The movie did, however, make me think about a few things that currently scare me about the U.S. economy. In no particular order, my biggest fears are:
1) The Federal Reserve - We certainly harp on the Federal Reserve and rightfully so as an un-elected and largely unaccountable body with the power to influence the global economy is very scary. Our biggest concern is the excesses that are being built into the system because of elongated, extreme monetary policy.
The economy is growing and the unemployment rate is in decline, but we remain at the zero bound in interest rates. Admittedly the policy has helped to inflate some asset classes, such as housing, that were a major anchor on the banking system. Unfortunately, this extreme monetary policy has created an economy and set of markets that are highly sensitive to central bank actions.
In the chart of the day, we highlight this point by looking at the volatility that is occurring in the interest rate market. As an example, rates on the 10Y spiked ~37% in 3Q13. This is as substantial a move we've seen on a percentage basis in fifty years. Further, in the wake of Bernanke’s confused policy communication on Sept 18th, we’ve seen a marked reversal in 10Y treasury yields with rates declining -17% off peak levels.
2) Macro Data - Admittedly it's odd for a macro analyst to be scared of macro data, but I am and here's why - it is often grossly inaccurate.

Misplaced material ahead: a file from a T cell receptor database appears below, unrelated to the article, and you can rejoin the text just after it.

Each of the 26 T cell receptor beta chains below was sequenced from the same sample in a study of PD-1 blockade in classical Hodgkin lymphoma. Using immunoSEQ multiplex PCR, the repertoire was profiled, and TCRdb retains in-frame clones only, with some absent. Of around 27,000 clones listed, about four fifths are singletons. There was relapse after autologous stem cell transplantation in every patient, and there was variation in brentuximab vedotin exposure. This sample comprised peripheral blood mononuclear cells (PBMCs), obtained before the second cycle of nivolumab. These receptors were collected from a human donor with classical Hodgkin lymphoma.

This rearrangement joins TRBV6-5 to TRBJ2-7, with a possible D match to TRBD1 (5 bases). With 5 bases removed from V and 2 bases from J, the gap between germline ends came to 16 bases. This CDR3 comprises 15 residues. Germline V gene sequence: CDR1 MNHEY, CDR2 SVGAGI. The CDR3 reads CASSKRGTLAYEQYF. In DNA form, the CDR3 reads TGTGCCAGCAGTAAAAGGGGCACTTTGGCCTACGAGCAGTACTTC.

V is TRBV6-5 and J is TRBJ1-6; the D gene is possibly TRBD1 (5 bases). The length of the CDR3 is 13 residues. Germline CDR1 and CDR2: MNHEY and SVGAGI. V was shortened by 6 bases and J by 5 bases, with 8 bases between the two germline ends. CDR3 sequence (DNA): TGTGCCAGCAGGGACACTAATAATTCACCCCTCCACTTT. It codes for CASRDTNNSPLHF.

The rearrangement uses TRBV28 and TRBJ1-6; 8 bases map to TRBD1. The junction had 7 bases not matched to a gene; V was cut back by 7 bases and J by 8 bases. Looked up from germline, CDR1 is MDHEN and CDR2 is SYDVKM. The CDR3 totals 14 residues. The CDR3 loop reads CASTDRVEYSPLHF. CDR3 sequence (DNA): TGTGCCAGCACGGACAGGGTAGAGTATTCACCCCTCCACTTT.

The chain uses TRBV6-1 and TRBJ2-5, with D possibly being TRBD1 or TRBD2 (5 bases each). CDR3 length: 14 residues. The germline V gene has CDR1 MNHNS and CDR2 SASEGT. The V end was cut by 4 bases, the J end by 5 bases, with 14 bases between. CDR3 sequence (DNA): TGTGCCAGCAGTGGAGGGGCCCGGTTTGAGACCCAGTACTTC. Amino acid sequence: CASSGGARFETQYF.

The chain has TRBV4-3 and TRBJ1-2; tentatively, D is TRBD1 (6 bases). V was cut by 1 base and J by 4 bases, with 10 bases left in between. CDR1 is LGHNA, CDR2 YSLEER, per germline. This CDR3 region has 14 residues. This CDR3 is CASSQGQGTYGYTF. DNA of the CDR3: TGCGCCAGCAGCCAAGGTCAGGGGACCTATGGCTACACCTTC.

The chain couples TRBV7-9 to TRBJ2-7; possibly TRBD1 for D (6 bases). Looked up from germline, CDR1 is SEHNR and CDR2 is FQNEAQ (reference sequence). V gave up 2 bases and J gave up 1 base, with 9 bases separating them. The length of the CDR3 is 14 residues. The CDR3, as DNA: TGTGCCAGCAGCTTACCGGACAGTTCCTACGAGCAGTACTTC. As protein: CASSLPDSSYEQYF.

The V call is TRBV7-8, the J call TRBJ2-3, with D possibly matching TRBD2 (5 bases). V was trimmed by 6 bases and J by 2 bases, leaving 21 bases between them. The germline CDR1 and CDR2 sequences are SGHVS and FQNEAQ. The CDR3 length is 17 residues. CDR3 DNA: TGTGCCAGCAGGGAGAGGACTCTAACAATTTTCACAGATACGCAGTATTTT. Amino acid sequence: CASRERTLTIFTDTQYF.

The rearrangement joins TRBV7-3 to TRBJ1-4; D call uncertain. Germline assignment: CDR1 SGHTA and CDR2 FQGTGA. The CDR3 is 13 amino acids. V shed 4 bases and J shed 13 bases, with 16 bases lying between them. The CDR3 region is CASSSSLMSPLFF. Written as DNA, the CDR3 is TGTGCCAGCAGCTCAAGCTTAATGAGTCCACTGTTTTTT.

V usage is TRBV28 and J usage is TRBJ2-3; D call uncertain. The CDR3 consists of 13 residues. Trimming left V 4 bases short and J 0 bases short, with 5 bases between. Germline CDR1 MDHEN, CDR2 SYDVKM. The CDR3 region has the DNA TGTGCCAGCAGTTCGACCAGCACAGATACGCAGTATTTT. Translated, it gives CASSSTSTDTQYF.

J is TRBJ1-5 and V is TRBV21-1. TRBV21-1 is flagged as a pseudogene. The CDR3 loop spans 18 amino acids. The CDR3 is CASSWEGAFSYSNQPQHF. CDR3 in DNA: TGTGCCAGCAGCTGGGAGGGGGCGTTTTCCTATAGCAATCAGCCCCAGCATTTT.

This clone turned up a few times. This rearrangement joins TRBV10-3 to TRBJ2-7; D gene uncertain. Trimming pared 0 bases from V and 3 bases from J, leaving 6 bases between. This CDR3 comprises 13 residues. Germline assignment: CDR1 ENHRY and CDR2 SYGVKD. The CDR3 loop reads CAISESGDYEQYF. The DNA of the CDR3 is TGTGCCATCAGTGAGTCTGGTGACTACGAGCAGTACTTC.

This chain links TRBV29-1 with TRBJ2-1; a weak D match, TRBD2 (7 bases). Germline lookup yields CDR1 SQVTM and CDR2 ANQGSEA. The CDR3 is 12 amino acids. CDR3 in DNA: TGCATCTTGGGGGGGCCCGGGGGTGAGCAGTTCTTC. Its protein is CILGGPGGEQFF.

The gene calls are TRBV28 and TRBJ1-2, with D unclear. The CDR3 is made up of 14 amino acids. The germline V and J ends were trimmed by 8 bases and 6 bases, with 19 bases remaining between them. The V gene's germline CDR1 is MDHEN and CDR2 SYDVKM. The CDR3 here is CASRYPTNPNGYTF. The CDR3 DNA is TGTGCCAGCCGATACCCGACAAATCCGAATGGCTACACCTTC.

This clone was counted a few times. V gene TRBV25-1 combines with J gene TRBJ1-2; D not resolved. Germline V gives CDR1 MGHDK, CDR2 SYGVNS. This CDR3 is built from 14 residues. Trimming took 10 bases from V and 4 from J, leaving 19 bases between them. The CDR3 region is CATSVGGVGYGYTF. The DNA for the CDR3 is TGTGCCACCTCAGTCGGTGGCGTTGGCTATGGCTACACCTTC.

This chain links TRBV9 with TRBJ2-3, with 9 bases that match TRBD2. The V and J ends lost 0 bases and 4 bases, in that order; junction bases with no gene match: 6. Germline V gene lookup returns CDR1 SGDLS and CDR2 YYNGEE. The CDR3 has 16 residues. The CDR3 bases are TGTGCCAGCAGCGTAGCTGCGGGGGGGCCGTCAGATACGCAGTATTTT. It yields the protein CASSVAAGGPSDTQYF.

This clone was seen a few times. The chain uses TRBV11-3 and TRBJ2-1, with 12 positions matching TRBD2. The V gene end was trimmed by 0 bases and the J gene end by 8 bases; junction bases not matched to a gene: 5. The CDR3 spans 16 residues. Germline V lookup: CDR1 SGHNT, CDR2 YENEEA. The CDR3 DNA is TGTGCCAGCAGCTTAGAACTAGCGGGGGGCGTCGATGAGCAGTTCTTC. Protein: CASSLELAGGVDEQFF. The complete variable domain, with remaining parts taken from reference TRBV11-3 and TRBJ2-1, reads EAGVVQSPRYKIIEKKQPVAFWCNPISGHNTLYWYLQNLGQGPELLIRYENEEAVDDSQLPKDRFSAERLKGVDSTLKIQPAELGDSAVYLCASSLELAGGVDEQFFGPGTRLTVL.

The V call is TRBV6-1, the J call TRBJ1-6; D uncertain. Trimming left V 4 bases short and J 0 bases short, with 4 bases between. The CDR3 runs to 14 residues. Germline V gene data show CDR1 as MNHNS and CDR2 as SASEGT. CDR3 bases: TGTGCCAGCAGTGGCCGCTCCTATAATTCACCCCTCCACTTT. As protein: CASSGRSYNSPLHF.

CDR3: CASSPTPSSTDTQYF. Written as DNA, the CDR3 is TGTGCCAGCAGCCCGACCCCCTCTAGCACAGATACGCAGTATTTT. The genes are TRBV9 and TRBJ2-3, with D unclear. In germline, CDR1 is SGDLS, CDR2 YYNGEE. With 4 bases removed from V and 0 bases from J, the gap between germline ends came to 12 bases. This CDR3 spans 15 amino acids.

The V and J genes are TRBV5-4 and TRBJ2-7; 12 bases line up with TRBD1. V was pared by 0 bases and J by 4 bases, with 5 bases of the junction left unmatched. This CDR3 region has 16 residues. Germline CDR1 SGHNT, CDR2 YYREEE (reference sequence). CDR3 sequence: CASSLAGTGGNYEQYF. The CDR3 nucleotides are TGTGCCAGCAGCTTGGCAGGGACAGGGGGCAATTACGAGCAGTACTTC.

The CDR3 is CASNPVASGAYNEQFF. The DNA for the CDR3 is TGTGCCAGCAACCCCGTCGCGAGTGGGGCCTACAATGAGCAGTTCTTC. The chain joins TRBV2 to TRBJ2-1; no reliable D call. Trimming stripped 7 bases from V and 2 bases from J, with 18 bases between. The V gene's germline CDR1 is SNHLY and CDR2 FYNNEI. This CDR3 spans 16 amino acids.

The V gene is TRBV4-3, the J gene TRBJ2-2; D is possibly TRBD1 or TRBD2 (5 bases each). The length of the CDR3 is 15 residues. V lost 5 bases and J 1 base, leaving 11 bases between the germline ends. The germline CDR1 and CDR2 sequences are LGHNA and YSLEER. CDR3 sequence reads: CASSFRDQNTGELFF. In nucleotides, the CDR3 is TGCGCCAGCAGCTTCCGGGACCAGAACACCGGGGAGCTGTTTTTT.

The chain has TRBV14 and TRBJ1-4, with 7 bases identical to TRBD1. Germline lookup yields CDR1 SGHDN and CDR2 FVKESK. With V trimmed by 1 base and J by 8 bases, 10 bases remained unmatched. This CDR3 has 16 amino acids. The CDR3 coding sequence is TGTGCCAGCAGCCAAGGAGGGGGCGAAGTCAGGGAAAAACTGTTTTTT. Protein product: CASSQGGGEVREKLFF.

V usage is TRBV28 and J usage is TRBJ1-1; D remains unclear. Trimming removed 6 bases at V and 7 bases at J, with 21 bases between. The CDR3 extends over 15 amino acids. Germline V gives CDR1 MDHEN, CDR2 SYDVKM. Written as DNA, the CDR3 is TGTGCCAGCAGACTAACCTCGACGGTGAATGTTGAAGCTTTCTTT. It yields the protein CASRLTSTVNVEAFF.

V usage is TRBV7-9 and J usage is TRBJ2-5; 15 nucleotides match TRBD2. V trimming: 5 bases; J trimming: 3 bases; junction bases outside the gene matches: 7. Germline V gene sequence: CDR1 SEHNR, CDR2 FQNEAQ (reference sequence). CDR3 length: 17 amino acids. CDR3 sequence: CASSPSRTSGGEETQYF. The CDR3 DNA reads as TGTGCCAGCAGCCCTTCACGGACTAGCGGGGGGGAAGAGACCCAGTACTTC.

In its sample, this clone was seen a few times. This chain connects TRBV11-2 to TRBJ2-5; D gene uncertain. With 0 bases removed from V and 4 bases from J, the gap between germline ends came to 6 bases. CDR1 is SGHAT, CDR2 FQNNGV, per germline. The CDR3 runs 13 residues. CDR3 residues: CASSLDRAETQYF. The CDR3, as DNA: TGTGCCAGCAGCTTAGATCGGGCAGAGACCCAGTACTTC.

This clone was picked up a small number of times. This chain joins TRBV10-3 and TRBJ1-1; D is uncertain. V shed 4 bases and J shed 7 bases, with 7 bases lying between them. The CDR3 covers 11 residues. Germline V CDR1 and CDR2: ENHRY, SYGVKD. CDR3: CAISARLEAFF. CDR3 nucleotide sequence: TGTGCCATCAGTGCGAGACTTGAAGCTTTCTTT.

An example from our research earlier this week was a note I wrote on gold (somewhat of a meaningful asset class). The note took a deeper look at a letter gold bug Eric Sprott wrote to the World Gold Council on supply and demand in the global gold market.
Sprott's thesis is that the global supply and demand numbers for gold grossly overstate the excess supply of gold in the world. In fact, Sprott thinks that in the year-to-date we are running at a supply deficit of some 503 tonnes.
Meanwhile the World Gold Council's projections for the year-to-date suggest the world is over supplied by a tune of 217 tonnes. If we annualize both sets of projections, the difference between them is a notational value of some $50 billion dollars. Not exactly chump change !
If you are one of those people that like to invest based on concrete date, like me, you must be scared of some macro data at times as well. If you believe Sprott, then you should be buying gold hand over fist, and if you believe the World Gold Council, you should be selling.
While we do like it when we get concrete data that informs us, as it relates to gold we'll stick with our sneaky correlation models, which show a very tight correlation to the Federal Reserve balance sheet and prevailing, forward policy expectations. Interestingly, for the first time in a year, gold is actually looking like a buy in our quant model. Scary indeed!